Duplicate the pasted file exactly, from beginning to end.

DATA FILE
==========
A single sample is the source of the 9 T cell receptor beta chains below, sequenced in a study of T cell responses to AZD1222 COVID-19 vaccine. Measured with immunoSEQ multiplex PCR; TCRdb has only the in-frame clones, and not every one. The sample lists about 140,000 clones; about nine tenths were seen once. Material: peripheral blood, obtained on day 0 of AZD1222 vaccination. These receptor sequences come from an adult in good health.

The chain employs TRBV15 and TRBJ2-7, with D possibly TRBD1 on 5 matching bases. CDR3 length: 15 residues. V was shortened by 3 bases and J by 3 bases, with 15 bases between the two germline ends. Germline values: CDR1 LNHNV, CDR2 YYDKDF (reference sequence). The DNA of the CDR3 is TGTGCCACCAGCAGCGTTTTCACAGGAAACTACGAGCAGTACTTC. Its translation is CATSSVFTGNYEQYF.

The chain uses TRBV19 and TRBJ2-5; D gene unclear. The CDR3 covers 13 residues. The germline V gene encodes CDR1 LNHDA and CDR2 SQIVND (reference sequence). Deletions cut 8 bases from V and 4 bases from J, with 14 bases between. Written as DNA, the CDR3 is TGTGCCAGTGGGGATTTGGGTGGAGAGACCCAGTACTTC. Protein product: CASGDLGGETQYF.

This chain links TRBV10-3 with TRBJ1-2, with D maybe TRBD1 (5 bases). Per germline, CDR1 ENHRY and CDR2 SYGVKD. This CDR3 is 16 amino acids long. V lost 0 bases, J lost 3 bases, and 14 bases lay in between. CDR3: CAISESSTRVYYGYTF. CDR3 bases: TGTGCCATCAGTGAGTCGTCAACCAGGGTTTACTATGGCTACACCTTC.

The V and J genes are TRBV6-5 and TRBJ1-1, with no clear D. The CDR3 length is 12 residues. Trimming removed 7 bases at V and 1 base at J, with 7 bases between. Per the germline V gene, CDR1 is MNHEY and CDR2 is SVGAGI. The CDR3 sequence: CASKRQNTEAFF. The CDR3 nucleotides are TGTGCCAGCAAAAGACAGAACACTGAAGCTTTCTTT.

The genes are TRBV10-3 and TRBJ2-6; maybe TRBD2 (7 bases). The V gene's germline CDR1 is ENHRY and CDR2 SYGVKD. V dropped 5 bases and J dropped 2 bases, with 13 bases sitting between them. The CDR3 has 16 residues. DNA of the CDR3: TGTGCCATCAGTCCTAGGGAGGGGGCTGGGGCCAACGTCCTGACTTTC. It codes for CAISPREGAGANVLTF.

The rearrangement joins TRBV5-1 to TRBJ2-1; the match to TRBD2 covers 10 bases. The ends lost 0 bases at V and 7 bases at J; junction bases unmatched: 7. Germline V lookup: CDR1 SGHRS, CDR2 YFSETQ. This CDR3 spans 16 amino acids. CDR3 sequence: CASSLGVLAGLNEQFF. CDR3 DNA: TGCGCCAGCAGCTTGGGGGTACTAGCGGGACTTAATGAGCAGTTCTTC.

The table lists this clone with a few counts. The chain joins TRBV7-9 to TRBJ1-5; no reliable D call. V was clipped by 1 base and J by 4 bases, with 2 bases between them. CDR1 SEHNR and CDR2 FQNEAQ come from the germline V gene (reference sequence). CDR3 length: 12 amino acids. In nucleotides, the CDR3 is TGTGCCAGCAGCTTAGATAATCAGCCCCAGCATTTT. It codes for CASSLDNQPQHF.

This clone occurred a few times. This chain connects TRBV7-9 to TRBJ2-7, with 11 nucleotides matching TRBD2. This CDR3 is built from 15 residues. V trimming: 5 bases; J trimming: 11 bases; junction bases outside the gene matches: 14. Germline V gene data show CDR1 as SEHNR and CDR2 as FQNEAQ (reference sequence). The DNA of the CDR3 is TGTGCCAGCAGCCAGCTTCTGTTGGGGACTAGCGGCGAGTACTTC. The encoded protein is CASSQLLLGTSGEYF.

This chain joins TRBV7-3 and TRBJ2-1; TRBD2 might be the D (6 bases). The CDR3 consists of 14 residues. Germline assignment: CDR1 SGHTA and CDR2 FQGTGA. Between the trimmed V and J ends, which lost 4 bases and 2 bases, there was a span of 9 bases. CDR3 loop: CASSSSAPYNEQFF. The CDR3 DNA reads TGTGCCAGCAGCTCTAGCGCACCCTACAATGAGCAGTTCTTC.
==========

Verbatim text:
A single sample is the source of the 9 T cell receptor beta chains below, sequenced in a study of T cell responses to AZD1222 COVID-19 vaccine. Measured with immunoSEQ multiplex PCR; TCRdb has only the in-frame clones, and not every one. The sample lists about 140,000 clones; about nine tenths were seen once. Material: peripheral blood, obtained on day 0 of AZD1222 vaccination. These receptor sequences come from an adult in good health.

The chain employs TRBV15 and TRBJ2-7, with D possibly TRBD1 on 5 matching bases. CDR3 length: 15 residues. V was shortened by 3 bases and J by 3 bases, with 15 bases between the two germline ends. Germline values: CDR1 LNHNV, CDR2 YYDKDF (reference sequence). The DNA of the CDR3 is TGTGCCACCAGCAGCGTTTTCACAGGAAACTACGAGCAGTACTTC. Its translation is CATSSVFTGNYEQYF.

The chain uses TRBV19 and TRBJ2-5; D gene unclear. The CDR3 covers 13 residues. The germline V gene encodes CDR1 LNHDA and CDR2 SQIVND (reference sequence). Deletions cut 8 bases from V and 4 bases from J, with 14 bases between. Written as DNA, the CDR3 is TGTGCCAGTGGGGATTTGGGTGGAGAGACCCAGTACTTC. Protein product: CASGDLGGETQYF.

This chain links TRBV10-3 with TRBJ1-2, with D maybe TRBD1 (5 bases). Per germline, CDR1 ENHRY and CDR2 SYGVKD. This CDR3 is 16 amino acids long. V lost 0 bases, J lost 3 bases, and 14 bases lay in between. CDR3: CAISESSTRVYYGYTF. CDR3 bases: TGTGCCATCAGTGAGTCGTCAACCAGGGTTTACTATGGCTACACCTTC.

The V and J genes are TRBV6-5 and TRBJ1-1, with no clear D. The CDR3 length is 12 residues. Trimming removed 7 bases at V and 1 base at J, with 7 bases between. Per the germline V gene, CDR1 is MNHEY and CDR2 is SVGAGI. The CDR3 sequence: CASKRQNTEAFF. The CDR3 nucleotides are TGTGCCAGCAAAAGACAGAACACTGAAGCTTTCTTT.

The genes are TRBV10-3 and TRBJ2-6; maybe TRBD2 (7 bases). The V gene's germline CDR1 is ENHRY and CDR2 SYGVKD. V dropped 5 bases and J dropped 2 bases, with 13 bases sitting between them. The CDR3 has 16 residues. DNA of the CDR3: TGTGCCATCAGTCCTAGGGAGGGGGCTGGGGCCAACGTCCTGACTTTC. It codes for CAISPREGAGANVLTF.

The rearrangement joins TRBV5-1 to TRBJ2-1; the match to TRBD2 covers 10 bases. The ends lost 0 bases at V and 7 bases at J; junction bases unmatched: 7. Germline V lookup: CDR1 SGHRS, CDR2 YFSETQ. This CDR3 spans 16 amino acids. CDR3 sequence: CASSLGVLAGLNEQFF. CDR3 DNA: TGCGCCAGCAGCTTGGGGGTACTAGCGGGACTTAATGAGCAGTTCTTC.

The table lists this clone with a few counts. The chain joins TRBV7-9 to TRBJ1-5; no reliable D call. V was clipped by 1 base and J by 4 bases, with 2 bases between them. CDR1 SEHNR and CDR2 FQNEAQ come from the germline V gene (reference sequence). CDR3 length: 12 amino acids. In nucleotides, the CDR3 is TGTGCCAGCAGCTTAGATAATCAGCCCCAGCATTTT. It codes for CASSLDNQPQHF.

This clone occurred a few times. This chain connects TRBV7-9 to TRBJ2-7, with 11 nucleotides matching TRBD2. This CDR3 is built from 15 residues. V trimming: 5 bases; J trimming: 11 bases; junction bases outside the gene matches: 14. Germline V gene data show CDR1 as SEHNR and CDR2 as FQNEAQ (reference sequence). The DNA of the CDR3 is TGTGCCAGCAGCCAGCTTCTGTTGGGGACTAGCGGCGAGTACTTC. The encoded protein is CASSQLLLGTSGEYF.

This chain joins TRBV7-3 and TRBJ2-1; TRBD2 might be the D (6 bases). The CDR3 consists of 14 residues. Germline assignment: CDR1 SGHTA and CDR2 FQGTGA. Between the trimmed V and J ends, which lost 4 bases and 2 bases, there was a span of 9 bases. CDR3 loop: CASSSSAPYNEQFF. The CDR3 DNA reads TGTGCCAGCAGCTCTAGCGCACCCTACAATGAGCAGTTCTTC.